Baton Rouge-area Congressman Garret Graves (R) today applauded Mayor Sharon Weston Broome’s effort to revamp transportation in the region, but criticized her approach of using a property tax to raise money.
“(Transportation) has been funded historically by a user fee, by a gas tax,” Graves told the Press Club of Baton Rouge. “I think sticking to that is critical.”
That may be true at the statewide level, but most of Baton Rouge’s most recent surface street construction projects have been funded from the dedicated sales tax associated with the Green Light Plan. Also, prior to Green Light the city-parish regularly used sales taxes from a pothole tax to fund pay-as-you-go transportation projects. Moreover, local governments are currently prohibited from levying gas taxes under the state constitution, though Rep. Steve Carter, R-Baton Rouge, has said he intends to push for a constitutional amendment to give local governments the ability to do so, especially on a regional basis.
Broome last month unveiled her Better Transportation and Roads plan, a 5-mil property tax similar to the Green Light Plan II that would fund transportation and infrastructure projects throughout the parish. Graves earlier this spring was one of the keynote speakers at a summit of the same name Broome organized to galvanize transportation initiatives.
Graves also threw his support behind Carter, who tried unsuccessfully earlier this year to increase the state’s gasoline tax. Graves said the Capital Region has long been mistreated by the state’s prioritization program and does not get its fair share of current gas tax dollars. There are a variety of factors behind that, including, until recently, disorganization within the Capital Regional Legislative delegation.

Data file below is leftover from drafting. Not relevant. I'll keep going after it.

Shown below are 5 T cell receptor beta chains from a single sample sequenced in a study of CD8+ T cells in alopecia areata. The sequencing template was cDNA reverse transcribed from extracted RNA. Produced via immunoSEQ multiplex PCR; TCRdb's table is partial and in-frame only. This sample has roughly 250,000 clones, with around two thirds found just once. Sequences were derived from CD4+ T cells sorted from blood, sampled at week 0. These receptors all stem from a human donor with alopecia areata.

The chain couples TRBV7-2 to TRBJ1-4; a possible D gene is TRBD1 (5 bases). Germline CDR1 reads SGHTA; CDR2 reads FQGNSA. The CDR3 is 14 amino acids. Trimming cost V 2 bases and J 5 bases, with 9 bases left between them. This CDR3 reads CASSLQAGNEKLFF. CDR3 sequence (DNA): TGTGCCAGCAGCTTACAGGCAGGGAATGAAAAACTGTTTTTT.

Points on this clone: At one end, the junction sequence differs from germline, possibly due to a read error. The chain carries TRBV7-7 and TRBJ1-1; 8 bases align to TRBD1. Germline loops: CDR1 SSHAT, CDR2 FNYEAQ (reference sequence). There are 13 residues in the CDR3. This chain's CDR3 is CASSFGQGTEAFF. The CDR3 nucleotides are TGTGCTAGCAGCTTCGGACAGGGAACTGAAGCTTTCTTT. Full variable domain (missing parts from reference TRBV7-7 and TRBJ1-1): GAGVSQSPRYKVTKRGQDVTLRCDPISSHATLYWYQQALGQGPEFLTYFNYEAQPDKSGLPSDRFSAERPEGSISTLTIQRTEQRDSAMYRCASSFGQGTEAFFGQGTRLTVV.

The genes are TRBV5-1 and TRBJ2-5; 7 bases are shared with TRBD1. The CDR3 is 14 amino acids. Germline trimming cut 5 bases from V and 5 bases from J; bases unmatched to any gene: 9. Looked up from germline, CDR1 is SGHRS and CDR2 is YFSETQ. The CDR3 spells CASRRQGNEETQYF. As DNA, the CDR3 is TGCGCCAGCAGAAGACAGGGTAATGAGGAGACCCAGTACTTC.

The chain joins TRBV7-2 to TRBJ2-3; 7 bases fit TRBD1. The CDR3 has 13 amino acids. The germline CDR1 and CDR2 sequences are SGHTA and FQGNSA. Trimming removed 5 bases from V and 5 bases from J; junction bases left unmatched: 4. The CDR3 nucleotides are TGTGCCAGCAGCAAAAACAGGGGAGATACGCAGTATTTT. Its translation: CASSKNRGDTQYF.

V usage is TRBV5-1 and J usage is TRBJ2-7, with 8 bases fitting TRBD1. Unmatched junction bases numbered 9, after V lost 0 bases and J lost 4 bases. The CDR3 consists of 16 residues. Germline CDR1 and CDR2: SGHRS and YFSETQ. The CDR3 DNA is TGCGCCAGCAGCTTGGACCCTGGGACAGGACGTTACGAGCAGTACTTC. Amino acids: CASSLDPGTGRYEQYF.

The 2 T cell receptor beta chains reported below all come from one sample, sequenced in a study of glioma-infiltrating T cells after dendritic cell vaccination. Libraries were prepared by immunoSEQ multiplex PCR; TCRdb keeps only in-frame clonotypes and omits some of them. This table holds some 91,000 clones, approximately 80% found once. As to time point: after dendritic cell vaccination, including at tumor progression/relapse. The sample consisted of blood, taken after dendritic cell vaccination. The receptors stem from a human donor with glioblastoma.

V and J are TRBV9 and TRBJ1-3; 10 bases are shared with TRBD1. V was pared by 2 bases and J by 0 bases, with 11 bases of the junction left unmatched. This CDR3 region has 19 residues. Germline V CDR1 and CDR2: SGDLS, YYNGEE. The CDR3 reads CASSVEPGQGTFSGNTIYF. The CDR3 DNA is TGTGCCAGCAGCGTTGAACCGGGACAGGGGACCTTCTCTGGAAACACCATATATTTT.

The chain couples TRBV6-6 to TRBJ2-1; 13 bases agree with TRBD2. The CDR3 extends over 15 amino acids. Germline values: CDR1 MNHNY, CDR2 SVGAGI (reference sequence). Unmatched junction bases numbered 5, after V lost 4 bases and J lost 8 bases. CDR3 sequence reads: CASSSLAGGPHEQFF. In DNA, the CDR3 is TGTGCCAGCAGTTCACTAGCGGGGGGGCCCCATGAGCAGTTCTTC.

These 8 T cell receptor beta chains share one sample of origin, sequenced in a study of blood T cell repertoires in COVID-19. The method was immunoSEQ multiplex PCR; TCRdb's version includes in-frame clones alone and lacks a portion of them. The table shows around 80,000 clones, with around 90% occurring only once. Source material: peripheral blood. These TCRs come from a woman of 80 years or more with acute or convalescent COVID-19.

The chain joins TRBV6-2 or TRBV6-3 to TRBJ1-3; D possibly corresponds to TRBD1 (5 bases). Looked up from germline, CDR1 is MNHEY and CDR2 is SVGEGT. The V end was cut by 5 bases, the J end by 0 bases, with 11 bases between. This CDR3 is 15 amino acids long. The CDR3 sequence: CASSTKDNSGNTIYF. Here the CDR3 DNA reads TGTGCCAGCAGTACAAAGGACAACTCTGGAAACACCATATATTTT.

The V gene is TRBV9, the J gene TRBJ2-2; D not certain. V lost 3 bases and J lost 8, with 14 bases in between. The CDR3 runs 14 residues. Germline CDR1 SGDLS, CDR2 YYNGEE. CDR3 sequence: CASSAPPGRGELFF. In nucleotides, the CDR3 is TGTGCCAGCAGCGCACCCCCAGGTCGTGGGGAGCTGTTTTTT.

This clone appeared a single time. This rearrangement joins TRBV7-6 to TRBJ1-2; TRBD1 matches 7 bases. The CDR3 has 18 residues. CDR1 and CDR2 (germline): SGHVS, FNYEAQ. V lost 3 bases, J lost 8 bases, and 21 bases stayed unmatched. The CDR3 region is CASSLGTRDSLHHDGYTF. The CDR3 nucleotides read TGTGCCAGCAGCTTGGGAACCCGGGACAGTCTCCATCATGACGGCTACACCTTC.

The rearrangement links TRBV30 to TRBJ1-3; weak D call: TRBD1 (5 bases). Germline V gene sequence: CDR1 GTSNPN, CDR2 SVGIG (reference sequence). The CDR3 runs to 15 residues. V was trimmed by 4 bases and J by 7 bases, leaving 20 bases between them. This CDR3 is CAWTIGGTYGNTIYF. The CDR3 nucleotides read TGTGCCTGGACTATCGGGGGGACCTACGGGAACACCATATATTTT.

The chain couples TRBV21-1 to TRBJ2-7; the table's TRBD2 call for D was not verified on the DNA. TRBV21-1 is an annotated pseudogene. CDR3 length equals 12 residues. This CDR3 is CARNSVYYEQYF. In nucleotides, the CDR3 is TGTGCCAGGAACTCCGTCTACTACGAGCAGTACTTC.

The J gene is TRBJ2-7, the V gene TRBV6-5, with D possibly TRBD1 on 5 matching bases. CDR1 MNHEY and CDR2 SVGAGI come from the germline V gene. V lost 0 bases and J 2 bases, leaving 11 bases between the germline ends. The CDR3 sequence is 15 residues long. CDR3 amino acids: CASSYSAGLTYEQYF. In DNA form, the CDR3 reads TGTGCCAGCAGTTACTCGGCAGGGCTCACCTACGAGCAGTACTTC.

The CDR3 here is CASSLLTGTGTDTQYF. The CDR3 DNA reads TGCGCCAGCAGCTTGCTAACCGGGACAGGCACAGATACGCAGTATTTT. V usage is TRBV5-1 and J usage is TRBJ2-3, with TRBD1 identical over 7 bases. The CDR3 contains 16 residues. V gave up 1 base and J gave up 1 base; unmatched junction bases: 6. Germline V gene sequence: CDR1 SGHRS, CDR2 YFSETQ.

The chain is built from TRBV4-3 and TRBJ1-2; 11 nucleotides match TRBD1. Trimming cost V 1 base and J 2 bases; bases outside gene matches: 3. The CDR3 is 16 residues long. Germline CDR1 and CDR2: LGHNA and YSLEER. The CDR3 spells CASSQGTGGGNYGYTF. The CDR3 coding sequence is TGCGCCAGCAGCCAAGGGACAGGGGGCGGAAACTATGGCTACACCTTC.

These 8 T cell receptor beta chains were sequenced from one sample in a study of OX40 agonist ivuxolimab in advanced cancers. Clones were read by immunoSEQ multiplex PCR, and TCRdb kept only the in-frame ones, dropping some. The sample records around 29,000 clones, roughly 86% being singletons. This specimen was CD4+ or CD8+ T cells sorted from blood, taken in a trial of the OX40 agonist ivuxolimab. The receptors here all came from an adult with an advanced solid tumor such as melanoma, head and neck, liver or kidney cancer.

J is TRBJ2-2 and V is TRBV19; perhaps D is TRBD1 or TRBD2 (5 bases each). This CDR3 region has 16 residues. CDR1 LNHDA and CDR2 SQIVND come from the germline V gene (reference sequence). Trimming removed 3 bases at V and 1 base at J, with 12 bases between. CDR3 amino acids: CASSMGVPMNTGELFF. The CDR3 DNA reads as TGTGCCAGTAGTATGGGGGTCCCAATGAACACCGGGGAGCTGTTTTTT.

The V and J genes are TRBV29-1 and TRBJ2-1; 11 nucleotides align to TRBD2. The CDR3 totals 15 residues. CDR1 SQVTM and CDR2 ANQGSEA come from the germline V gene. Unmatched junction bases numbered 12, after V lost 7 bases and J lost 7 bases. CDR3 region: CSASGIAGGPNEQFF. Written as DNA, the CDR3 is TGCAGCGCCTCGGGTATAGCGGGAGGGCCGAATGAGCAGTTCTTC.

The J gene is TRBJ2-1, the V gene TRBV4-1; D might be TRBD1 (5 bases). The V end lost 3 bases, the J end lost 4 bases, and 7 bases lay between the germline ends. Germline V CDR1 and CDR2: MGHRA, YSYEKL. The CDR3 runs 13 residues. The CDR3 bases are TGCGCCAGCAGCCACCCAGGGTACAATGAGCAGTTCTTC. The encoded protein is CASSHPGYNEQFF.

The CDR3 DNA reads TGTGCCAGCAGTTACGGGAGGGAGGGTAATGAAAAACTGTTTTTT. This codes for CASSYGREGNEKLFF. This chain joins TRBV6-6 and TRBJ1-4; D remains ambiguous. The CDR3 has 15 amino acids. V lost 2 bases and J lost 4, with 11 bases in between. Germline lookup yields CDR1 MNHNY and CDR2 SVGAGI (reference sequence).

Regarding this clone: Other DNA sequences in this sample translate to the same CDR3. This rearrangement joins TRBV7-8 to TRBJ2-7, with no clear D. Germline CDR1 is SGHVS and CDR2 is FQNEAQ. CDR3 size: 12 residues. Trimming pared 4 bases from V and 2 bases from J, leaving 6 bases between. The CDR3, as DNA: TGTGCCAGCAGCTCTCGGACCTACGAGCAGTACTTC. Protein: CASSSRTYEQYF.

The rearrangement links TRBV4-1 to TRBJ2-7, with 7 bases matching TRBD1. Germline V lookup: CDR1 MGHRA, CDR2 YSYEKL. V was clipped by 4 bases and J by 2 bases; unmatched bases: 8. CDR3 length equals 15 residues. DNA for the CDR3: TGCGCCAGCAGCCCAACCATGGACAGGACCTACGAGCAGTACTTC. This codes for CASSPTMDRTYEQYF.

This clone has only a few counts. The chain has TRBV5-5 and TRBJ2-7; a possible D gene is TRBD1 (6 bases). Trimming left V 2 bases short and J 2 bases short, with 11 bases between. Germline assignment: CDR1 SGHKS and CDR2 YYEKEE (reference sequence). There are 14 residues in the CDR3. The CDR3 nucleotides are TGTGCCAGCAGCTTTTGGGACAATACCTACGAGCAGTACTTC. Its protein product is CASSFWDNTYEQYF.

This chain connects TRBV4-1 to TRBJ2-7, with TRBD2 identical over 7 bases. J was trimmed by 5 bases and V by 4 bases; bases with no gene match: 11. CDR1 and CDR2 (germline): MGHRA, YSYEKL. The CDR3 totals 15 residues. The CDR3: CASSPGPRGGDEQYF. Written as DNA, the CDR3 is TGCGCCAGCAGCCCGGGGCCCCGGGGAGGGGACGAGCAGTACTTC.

Graves also touched on a wide range of other topics:
- Flood recovery: The congressman took thinly-veiled shots at the Gov. John Bel Edwards administration’s handling of flood recovery efforts. Edwards and Graves have sparred publicly for months about the multi-billion-dollar flood recovery program that involves both congressional and state leaders, and Graves said the money has not gotten to victims quickly enough.
- BRAVE: Graves joined other Republican leaders—from Sen. John Kennedy to local Metro Council members—in criticizing local officials’ handling of the BRAVE violence prevention program. Controversy has swirled since the federal government announced it would not renew Baton Rouge’s money for the program and it was revealed that Broome awarded a contract to a local activist who made controversial comments at a recent Metro Council meeting.
- Health care: When asked whether he thinks the majority of his constituents wanted him to vote ‘yes’ on the House proposal to repeal and replace parts of the Affordable Care Act, Graves said the vast majority of people in his district think they’re paying too much for health care. Graves joined a majority of his House Republican colleagues in passing a bill that would overhaul the federal health care system. The Senate has since struggled to find consensus on its replacement measure.
Graves did not believe the House bill would ultimately become law in the same form in which it passed the chamber, he added, calling it a “vehicle” for the repeal-and-replace he and many other Republicans campaigned on.